Effectiveness of 1-year treatment with long-acting formulation of aripiprazole, haloperidol, or paliperidone in patients with schizophrenia: retrospective study in a real-world clinical setting
Received 30 September 2018
Accepted for publication 7 November 2018
Published 7 January 2019 Volume 2019:15 Pages 183—198
Checked for plagiarism Yes
Review by Single anonymous peer review
Peer reviewer comments 2
Editor who approved publication: Dr Roger Pinder
Rosaria Di Lorenzo,1 Paola Ferri,2 Michela Cameli,3 Sergio Rovesti,4 Chiara Piemonte5
1Psychiatric Intensive Treatment Facility, Department of Mental Health and Drug Abuse, AUSL Modena, Modena, Italy; 2Department of Biomedical, Metabolic and Neural Sciences, University of Modena and Reggio Emilia, Modena, Italy; 3Private Accredited Psychiatric Hospital, Villa degli Ulivi, Caserta, Italy; 4Department of Biomedical, Metabolic and Neural Sciences, University of Modena and Reggio Emilia, Modena, Italy; 5Private Accredited Psychiatric Hospital, Villa Igea, Modena, Italy
Background: Schizophrenia is a chronic mental illness that requires lifelong antipsychotic treatment. Therapy discontinuation, often due to poor adherence, increases the risk of relapses after both first and subsequent psychotic episodes. Long-acting injectable (LAI) antipsychotic drugs (APDs) have been introduced to increase therapeutic adherence, reducing blood-level variability compared to corresponding oral preparations.
Purpose: To compare the effectiveness of three LAI-APDs: aripiprazole (Apr) prolonged release once monthly (OM) haloperidol decanoate (Hal-D) and paliperidone palmitate (PP-OM).
Methods: We retrospectively collected data for all patients with schizophrenia or other psychoses (n=217) treated with the three LAI-APDs for the first time from January 1, 2012 to October 31, 2016: n=48 with Apr-OM, n=55 with Hal-D, and n=114 with PP-OM. After 6 and 12 months of LAI treatments, we assessed clinical and functioning improvement, urgent consultations, psychiatric hospitalizations, adverse effects, and dropout. We compared urgent consultations and psychiatric hospitalizations required by the same patient 6 and 12 months before and after LAI implementation. Data were statistically analyzed.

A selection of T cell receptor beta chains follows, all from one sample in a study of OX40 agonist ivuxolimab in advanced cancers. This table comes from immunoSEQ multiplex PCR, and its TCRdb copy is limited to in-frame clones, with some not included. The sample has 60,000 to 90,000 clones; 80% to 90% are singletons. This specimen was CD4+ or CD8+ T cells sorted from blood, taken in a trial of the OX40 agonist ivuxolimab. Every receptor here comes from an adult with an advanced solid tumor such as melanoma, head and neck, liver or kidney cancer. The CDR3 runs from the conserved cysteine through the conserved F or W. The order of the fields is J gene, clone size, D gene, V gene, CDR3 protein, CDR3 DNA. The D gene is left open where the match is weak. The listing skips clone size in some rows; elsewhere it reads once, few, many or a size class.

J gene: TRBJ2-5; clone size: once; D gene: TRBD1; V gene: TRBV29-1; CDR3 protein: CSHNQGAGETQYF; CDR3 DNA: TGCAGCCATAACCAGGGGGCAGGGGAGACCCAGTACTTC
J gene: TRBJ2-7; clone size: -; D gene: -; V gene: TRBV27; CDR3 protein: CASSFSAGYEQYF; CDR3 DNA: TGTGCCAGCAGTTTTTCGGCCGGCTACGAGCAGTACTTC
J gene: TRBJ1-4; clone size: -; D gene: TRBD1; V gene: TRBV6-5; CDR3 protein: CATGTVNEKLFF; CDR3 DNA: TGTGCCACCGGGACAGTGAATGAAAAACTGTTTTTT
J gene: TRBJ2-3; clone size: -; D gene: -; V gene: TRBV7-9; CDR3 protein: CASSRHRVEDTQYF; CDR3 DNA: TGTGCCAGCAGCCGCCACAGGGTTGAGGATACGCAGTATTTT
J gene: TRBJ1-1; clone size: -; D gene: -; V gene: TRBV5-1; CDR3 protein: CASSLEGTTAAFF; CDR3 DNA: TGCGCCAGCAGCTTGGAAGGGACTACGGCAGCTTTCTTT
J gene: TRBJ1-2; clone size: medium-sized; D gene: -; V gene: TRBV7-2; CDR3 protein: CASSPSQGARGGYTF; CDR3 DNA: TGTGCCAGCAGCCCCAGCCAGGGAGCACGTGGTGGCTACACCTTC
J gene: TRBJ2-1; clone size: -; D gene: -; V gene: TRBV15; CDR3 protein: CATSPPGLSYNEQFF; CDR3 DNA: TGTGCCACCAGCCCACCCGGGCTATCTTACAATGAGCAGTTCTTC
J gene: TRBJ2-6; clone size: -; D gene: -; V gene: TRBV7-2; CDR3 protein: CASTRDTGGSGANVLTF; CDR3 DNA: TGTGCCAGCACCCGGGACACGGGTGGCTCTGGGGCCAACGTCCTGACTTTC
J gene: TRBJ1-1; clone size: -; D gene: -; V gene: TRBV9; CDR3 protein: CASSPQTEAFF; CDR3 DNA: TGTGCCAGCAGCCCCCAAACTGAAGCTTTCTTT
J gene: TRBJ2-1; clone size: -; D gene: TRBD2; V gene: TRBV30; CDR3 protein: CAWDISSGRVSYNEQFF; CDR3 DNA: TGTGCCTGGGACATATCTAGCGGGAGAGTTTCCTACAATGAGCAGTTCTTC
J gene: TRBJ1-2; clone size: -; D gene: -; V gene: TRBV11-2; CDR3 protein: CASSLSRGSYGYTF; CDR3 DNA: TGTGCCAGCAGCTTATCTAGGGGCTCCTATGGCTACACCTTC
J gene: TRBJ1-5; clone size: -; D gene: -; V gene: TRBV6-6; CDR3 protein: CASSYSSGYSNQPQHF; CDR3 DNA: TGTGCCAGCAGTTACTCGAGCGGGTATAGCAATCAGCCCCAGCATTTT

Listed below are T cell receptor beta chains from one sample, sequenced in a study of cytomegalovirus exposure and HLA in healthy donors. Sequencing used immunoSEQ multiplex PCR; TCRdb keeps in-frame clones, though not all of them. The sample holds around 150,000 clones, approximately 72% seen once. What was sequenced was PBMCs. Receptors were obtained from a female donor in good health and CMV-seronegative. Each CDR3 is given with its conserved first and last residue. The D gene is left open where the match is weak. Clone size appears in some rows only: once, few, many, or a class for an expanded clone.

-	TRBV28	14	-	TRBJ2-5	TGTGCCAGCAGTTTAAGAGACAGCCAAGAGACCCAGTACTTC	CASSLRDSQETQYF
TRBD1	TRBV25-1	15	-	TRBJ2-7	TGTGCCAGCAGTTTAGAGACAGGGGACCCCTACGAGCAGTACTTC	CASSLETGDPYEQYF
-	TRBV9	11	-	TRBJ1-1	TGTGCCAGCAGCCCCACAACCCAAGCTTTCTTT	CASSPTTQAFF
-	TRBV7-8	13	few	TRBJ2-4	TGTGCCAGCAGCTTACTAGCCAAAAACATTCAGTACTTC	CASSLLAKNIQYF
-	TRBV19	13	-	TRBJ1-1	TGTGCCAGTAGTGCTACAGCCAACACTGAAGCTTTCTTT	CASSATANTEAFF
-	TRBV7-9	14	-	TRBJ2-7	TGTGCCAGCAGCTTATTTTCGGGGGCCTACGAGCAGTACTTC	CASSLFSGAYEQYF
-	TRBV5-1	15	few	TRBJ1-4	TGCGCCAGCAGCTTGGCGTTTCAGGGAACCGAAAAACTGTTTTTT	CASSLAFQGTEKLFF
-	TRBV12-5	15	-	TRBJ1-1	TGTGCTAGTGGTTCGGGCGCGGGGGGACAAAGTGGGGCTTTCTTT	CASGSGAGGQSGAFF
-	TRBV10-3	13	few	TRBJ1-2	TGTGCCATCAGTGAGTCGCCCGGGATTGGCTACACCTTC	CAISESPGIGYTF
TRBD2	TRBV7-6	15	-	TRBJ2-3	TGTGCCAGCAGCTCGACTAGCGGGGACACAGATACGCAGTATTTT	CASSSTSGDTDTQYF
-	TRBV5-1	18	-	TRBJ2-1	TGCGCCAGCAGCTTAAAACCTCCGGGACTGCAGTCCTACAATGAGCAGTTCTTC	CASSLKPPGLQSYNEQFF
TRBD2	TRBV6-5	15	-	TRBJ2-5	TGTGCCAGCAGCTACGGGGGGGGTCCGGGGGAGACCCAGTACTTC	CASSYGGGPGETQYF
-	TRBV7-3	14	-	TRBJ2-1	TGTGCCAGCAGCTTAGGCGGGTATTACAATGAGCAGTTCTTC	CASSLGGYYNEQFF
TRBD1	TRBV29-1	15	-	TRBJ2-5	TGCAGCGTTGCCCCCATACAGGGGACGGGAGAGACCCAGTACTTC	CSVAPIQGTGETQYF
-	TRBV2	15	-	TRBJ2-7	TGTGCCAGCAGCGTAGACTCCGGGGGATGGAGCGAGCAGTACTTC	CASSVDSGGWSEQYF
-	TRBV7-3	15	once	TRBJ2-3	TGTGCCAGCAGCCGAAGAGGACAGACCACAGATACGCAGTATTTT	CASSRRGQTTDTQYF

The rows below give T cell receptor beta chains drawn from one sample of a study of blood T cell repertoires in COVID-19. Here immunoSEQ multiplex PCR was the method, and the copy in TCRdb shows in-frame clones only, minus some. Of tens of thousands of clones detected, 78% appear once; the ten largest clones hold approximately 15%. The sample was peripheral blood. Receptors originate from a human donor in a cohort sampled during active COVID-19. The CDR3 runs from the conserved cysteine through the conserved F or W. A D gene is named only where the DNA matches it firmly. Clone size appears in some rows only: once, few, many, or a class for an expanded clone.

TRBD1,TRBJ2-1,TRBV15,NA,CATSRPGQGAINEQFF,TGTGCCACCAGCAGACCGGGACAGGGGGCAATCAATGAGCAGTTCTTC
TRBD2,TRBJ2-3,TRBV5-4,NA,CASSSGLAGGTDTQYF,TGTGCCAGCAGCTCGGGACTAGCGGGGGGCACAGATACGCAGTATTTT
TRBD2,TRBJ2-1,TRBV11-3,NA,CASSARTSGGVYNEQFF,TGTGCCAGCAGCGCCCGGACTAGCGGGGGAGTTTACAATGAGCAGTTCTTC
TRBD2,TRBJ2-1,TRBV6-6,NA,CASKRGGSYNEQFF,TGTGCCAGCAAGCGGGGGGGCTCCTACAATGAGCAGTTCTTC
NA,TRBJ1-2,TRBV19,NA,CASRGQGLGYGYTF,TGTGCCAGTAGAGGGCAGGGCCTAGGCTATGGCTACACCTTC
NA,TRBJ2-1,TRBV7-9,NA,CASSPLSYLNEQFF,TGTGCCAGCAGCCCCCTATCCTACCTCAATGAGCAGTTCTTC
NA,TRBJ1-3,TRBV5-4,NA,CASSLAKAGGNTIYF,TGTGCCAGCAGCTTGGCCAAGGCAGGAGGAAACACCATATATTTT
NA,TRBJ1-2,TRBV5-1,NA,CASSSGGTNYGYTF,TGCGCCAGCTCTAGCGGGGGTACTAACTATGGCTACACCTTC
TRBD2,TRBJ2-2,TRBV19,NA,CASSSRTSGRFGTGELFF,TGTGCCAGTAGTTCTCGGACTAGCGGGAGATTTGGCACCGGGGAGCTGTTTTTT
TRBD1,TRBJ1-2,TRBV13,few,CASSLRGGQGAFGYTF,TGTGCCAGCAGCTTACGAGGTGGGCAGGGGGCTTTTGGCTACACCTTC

Results: The three LAI groups differed significantly only for “need for economic support from social service” (more frequent in the Hal-D group) and “schizoaffective disorder” (prevalent in the Apr-OM group). Apr-OM was prescribed at the maximum dose required by the official guidelines, whereas the other two LAIs were prescribed at lower doses. After 6 and 12 months’ treatment with the three LAI-APDs, we registered similar and significant reductions in both urgent consultations and psychiatric hospitalizations (P<0.001) and overlapping clinical and functioning improvement-scale scores (P<0.001), and 14.28% of patients dropped out, with no difference among the three LAI-APDs. Different kinds of adverse effects, though similar for number and severity, were reported in the three LAI groups.
Conclusion: Our results suggest that both first- and second-generation LAI-APDs represent important therapeutic options, useful for improving schizophrenia’s clinical course and its economic burden. Our study, which offers a wide and comprehensive observation of real-world clinical settings, combined an effectiveness evaluation through mirror analysis performed for each individual patient to a subsequent comparison among the three LAI-APDs, allowing us a more complete evaluation of clinical efficacy.
Keywords: paliperidone palmitate once monthly, haloperidol decanoate, aripiprazole prolonged release once monthly, schizophrenia relapses and clinical course, long-acting treatment effectiveness, first-generation antipsychotics, second-generation antipsychotics
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